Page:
|US4706303 *||Oct 28, 1986||Nov 17, 1987||Kimberly-Clark Corporation||Disposable bib with an elasticized neckband|
|Citing Patent||Filing date||Publication date||Applicant||Title|
|US5079777 *||Dec 21, 1990||Jan 14, 1992||Allan R. Fowler||Top cover accessory to be worn about the neck during hair dressing|
|US5572740 *||Aug 21, 1995||Nov 12, 1996||Geniesse; Rosalind||Beautician's cape|
|US5715542 *||Jun 20, 1996||Feb 10, 1998||The Procter & Gamble Company||Bib having an improved fastener|
|US5822792 *||Jul 30, 1997||Oct 20, 1998||The Procter & Gamble Company||Bib having an improved neck opening|
|US5887278 *||Jan 31, 1997||Mar 30, 1999||The Procter & Gamble Company||Disposable bib having notched tear resistance|
|US5930836 *||Apr 3, 1998||Aug 3, 1999||Morris; Bert||Adjustable reusable disposable bib|
|US5956763 *||Sep 14, 1998||Sep 28, 1999||Blackshear; Walter W.||Disposable bib with lap protector|
|US6021521 *||Sep 11, 1998||Feb 8, 2000||Baratta; Anthony V.||Bib and highchair tray|
|US6058506 *||Jun 17, 1997||May 9, 2000||The Procter & Gamble Company||Bib having improved pocket|
|US6125471 *||Apr 14, 1998||Oct 3, 2000||The Procter & Gamble Company||Disposable bib having an extensible neck opening|
|US6182290 *||Mar 24, 1999||Feb 6, 2001||Bert W. Morris||Easy-on-and-off adjustable protective covering|
|US6216269 *||Dec 8, 1999||Apr 17, 2001||Edith Smith||Combination garment bib system|
|US6237150 *||Jul 14, 2000||May 29, 2001||Rick J. Lucas||Disposable bib|
|US6266820||Apr 14, 1998||Jul 31, 2001||The Procter & Gamble Company||Disposable bib having stretchable shoulder extensions|
|US6363530||Oct 10, 1997||Apr 2, 2002||The Procter & Gamble Company||Disposable bib|
|US6493879||Sep 19, 1994||Dec 17, 2002||Stanley A. Hibler||Reusable protective overlay with pressure adhesive back|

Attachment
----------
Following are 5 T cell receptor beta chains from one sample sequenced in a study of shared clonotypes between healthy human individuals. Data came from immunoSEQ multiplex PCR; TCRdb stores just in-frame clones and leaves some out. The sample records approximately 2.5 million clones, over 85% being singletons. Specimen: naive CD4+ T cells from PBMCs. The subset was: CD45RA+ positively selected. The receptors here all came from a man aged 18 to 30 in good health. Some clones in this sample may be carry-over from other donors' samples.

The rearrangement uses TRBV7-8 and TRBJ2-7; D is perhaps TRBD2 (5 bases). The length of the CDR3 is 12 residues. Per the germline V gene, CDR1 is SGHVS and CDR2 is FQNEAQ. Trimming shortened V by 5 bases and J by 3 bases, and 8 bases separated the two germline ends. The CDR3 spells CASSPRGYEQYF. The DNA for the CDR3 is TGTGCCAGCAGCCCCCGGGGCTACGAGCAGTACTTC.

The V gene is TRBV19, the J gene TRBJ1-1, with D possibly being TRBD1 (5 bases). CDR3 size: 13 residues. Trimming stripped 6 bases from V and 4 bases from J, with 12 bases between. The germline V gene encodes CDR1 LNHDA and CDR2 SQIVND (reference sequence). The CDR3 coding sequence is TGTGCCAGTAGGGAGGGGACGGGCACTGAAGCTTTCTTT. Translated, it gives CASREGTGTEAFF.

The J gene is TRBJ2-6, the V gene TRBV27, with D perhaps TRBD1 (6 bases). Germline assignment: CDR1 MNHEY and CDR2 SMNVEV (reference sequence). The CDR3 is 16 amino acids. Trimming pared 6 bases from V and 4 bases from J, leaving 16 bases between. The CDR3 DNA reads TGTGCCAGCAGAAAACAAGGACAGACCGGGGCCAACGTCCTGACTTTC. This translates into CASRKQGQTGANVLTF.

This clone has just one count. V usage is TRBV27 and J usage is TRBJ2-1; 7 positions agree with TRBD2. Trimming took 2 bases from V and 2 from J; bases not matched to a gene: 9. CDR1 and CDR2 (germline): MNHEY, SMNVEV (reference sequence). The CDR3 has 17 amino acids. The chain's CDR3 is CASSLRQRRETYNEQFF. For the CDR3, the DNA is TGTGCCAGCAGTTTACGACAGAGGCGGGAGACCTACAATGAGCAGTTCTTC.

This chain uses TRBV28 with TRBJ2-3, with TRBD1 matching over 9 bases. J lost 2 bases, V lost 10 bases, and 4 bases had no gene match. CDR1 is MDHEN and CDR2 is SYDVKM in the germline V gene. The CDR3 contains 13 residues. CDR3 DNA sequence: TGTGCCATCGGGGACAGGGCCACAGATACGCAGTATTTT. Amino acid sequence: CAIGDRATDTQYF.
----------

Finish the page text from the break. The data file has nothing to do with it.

|US6789265 *||Jun 10, 2003||Sep 14, 2004||Bonnie Vonrinteln||Bib with side pockets|
|US7043764||Sep 24, 2003||May 16, 2006||Asher Sky||Combined container and garment protection device|
|US7174571 *||Sep 14, 2004||Feb 13, 2007||Bonnie Vonrinteln||Bib with side pockets|
|US7444685||Sep 22, 2005||Nov 4, 2008||Bonobos, Llc||Reconfigurable mealtime accessory tote for organizing and transporting mealtime accessories to remote meal locations, and protecting the clothing of young children during mealtime when using the same|
|US20040098781 *||Sep 24, 2003||May 27, 2004||Asher Sky||Combined container and garment protection device|
|US20040172733 *||Mar 5, 2003||Sep 9, 2004||Christina Khachatourian||Disposable bib|
|US20050095393 *||Nov 3, 2003||May 5, 2005||Bridgette Tabor-Cooper||Multi-layered towel and method for making the same|
|US20070143904 *||Oct 22, 2004||Jun 28, 2007||Paul Brown||Neoprene bib with material face|
|US20110179543 *||Jul 28, 2011||Young Ran Yoo||Bib for infant or child|
|USH1738 *||Jan 5, 1995||Jul 7, 1998||The Procter & Gamble Company||Tear resistant disposable bib|
|EP0417834A1 *||Sep 4, 1990||Mar 20, 1991||Daele Marleen Van||Bib|
|U.S. Classification||2/49.2, 2/50, 2/49.4|
|Cooperative Classification||A41B13/10, A41B2400/52|
|Aug 25, 1992||REMI||Maintenance fee reminder mailed|
|Jan 12, 1993||SULP||Surcharge for late payment|
|Jan 12, 1993||FPAY||Fee payment|
Year of fee payment: 4
|Aug 27, 1996||REMI||Maintenance fee reminder mailed|
|Jan 17, 1997||SULP||Surcharge for late payment|
|Jan 17, 1997||FPAY||Fee payment|
Year of fee payment: 8
|Aug 8, 2000||REMI||Maintenance fee reminder mailed|
|Jan 14, 2001||LAPS||Lapse for failure to pay maintenance fees|
|Mar 20, 2001||FP||Expired due to failure to pay maintenance fee|
Effective date: 20010117